If you’ve been wanting a faithful companion in your home, you might automatically think of visiting the pet store. However, there’s something you should know about the puppies you’ll find there. Unfortunately, 99% of them are born in puppy mills, and to put it mildly, they don’t start life receiving the love and care they need to grow into healthy adult dogs. And because of the numerous health problems suffered by puppy mill dogs, you’re doing yourself and a homeless animal a better deed by adopting a dog from your local shelter.
The Truth About Puppy Mills
You’ve probably heard a lot of fuss over puppy mills, but you might not know what it’s all about. The truth is, they’re often billed as reputable breeders but typically produce puppies in a factory-style method. These puppies are usually born to mothers who have been caged, and they’re frequently separated from Momma Doggie way too soon. This leads to behavioral problems, as they lack the necessary bonding time to become psychologically healthy. Also, vaccines and other needful veterinary care are often overlooked, leading to increased rates of disease in the young pups. And since puppy mill owners are in it for profit and not for the genuine love of dogs, they have no incentive to change their ways. The only way to stop them is not patronizing their businesses, and avoid purchasing pet shop doggies.
So, I Still Want a Dog. What Can I Do?
Thankfully, your local animal shelter is a great alternative from which you can adopt a dog. A good percentage of canines who end up in shelters are brought in because of reasons related to their human owners. Usually, this means the person is unable to care for them due to age or illness, or a divorce was involved or the person moved to a residence that does not allow pets. In either case, these dogs are already acclimated to human companionship and house-trained. And if you have your heart set on a puppy, then you’re just as likely to find one, because of newborn litters from animals that were not neutered or spayed.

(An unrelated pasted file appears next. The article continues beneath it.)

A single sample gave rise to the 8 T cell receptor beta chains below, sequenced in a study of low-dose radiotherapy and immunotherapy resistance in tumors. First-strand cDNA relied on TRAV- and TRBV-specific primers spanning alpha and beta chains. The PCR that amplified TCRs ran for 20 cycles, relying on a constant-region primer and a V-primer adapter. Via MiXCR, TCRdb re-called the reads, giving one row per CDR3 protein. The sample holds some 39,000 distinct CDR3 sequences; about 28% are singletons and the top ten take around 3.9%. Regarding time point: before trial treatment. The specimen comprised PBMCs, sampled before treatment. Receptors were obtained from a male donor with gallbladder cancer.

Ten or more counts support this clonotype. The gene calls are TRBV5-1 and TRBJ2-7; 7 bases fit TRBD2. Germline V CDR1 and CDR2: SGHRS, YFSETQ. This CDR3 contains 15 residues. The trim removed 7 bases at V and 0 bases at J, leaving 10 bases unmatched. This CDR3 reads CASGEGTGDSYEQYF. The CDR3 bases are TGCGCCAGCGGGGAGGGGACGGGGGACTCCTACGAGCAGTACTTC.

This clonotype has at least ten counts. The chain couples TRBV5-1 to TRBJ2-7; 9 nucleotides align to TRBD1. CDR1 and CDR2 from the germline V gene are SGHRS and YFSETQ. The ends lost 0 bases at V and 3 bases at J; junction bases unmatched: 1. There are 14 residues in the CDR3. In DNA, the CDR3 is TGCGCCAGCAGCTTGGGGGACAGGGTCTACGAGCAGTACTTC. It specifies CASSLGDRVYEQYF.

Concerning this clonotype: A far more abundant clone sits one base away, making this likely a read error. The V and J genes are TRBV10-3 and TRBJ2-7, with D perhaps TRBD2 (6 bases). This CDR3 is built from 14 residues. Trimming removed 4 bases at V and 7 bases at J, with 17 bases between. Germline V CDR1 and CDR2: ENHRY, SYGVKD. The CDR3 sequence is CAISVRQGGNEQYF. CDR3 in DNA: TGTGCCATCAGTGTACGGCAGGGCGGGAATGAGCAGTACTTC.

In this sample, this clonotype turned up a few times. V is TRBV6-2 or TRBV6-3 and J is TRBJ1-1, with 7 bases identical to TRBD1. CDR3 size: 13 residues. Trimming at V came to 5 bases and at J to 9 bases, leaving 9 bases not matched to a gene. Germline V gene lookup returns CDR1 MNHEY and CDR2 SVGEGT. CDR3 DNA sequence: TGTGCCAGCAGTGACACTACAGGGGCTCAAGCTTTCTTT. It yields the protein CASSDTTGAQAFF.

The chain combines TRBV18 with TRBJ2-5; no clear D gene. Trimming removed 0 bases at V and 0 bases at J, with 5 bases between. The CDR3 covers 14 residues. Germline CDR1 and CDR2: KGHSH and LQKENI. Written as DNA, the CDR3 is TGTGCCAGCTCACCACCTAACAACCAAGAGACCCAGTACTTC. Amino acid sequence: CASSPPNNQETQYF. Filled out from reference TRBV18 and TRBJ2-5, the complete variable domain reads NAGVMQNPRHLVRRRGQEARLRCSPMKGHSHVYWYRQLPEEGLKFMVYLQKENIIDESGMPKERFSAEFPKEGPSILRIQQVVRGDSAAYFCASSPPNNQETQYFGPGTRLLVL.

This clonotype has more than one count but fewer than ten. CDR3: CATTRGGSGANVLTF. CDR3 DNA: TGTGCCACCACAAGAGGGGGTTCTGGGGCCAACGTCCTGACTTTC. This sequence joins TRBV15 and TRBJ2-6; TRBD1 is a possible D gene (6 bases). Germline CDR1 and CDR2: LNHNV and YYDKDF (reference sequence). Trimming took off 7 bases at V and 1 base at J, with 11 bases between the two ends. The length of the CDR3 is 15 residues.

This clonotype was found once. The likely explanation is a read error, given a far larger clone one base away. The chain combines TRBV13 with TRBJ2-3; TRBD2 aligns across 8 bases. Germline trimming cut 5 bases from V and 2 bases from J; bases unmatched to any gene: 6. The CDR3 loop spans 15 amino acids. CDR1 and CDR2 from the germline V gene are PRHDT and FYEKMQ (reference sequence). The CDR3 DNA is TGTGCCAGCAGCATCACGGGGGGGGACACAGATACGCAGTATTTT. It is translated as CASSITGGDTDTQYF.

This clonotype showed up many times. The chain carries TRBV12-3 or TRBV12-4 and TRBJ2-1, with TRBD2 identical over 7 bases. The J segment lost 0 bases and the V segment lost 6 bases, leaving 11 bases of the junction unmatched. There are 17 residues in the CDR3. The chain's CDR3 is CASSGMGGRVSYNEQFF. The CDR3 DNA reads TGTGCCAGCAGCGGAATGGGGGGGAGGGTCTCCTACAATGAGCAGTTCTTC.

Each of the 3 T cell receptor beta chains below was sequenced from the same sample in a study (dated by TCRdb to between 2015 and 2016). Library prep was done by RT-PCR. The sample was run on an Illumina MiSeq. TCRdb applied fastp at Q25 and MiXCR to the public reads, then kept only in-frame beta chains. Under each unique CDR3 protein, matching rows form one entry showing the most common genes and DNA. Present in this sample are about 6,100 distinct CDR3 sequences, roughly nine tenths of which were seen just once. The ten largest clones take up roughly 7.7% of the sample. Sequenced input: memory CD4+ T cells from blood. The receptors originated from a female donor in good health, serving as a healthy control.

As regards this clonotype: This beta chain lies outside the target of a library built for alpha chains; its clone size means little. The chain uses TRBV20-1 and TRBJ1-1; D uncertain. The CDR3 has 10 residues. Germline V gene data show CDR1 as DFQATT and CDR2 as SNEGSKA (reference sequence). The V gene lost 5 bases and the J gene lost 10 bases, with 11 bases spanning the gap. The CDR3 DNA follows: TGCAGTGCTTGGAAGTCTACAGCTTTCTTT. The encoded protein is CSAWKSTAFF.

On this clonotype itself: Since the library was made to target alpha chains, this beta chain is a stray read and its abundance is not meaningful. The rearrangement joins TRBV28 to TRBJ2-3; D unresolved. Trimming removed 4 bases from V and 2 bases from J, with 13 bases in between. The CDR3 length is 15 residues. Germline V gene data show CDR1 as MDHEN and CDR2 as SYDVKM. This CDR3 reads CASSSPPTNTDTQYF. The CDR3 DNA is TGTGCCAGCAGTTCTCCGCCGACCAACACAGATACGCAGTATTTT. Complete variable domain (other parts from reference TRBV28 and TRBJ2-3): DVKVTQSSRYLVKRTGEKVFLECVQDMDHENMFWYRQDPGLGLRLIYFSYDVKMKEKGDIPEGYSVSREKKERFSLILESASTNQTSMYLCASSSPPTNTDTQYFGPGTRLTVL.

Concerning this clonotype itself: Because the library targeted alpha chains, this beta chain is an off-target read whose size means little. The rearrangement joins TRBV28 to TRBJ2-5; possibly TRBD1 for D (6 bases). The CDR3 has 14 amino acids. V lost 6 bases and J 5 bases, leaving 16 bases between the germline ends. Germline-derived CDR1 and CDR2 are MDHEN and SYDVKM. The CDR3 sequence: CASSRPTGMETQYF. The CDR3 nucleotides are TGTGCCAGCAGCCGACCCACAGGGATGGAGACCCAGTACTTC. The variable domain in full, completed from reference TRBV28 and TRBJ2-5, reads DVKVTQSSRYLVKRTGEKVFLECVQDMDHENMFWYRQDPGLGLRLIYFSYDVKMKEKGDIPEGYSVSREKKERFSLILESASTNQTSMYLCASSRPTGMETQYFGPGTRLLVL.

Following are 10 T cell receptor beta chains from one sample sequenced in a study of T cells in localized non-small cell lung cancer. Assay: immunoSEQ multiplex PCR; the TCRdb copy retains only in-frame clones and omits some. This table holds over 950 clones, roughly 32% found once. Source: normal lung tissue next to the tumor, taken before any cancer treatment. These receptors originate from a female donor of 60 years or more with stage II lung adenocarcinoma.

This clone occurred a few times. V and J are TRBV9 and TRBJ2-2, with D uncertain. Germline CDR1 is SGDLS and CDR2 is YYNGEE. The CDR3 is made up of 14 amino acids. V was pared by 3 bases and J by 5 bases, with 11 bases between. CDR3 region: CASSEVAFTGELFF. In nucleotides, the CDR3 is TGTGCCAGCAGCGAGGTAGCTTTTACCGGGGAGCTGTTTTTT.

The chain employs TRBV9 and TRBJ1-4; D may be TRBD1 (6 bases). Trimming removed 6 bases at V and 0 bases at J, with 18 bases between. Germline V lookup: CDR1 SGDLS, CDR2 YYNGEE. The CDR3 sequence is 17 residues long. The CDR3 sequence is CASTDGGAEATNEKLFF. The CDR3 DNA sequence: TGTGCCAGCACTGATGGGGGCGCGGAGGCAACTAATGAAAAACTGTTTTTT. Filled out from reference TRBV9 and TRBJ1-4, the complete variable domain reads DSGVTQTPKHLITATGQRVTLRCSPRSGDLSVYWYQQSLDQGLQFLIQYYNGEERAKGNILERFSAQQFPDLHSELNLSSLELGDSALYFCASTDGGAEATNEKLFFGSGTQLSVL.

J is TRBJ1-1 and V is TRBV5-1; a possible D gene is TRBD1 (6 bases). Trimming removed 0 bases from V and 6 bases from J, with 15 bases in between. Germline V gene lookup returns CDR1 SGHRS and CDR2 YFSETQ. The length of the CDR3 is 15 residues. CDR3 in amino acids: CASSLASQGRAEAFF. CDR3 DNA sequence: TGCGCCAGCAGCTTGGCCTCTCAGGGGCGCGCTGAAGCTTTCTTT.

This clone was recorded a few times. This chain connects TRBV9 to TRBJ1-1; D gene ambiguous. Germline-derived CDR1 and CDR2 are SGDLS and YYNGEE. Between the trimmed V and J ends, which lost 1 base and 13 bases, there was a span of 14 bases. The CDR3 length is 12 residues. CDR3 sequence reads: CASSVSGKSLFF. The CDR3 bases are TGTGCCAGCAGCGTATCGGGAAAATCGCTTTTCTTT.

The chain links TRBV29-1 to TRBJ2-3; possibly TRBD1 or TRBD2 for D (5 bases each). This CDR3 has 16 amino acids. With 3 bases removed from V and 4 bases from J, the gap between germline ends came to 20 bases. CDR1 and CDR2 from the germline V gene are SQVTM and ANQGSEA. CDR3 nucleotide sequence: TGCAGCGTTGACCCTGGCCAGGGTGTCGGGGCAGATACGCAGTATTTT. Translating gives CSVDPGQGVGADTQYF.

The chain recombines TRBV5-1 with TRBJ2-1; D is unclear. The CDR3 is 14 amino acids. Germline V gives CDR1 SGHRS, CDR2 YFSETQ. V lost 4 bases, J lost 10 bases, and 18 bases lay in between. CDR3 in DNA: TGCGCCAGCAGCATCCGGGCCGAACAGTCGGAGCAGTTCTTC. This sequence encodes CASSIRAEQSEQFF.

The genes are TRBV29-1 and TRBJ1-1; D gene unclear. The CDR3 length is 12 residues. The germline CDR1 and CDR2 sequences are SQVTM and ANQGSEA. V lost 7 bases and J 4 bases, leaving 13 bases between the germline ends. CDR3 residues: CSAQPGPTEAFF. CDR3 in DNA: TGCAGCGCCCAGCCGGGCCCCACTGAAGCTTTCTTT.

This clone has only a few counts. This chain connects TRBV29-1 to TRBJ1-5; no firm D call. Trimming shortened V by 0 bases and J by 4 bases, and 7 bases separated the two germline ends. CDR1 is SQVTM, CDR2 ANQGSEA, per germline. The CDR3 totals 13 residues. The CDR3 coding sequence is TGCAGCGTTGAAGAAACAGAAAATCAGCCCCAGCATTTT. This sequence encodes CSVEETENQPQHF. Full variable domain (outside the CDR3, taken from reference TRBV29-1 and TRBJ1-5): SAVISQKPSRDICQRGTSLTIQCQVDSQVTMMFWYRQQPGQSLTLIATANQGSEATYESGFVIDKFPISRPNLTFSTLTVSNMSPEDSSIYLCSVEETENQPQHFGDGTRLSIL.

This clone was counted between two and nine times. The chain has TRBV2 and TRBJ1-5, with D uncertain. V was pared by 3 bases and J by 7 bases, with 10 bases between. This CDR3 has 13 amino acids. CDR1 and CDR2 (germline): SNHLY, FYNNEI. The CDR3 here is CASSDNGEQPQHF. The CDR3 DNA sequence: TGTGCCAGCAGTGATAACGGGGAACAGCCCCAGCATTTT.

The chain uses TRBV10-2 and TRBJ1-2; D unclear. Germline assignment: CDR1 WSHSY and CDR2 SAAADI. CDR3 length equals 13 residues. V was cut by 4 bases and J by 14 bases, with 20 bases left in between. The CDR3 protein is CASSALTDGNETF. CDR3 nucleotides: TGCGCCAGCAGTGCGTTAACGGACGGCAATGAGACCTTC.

How Do I Adopt a Dog from a Shelter?
It’s wise to call the establishment ahead of time, or visit their website. They’ll usually have their public hours posted, and you’ll be able to find out more information about their adoption procedures as well as fees. What you’ll pay to them usually covers vaccinations, spaying or neutering and microchipping (for shelters that offer it). Depending on the establishment, this ranges anywhere from $30 to $150 — much less expensive that the hundreds or even thousands of dollars you’d pay for a pet store dog.
Do Yourself and a Doggie Some Good
When you adopt a dog from a shelter, you’re helping cut back on the 1.2 million dogs who are euthanized annually. You’re also not contributing to the financial success of the puppy mills, which turn out 2 million dogs each year. Your new doggie gets a loving home, and you enjoy a loveable companion. Adopting a dog is a win-win scenario, for both you and your canine pal.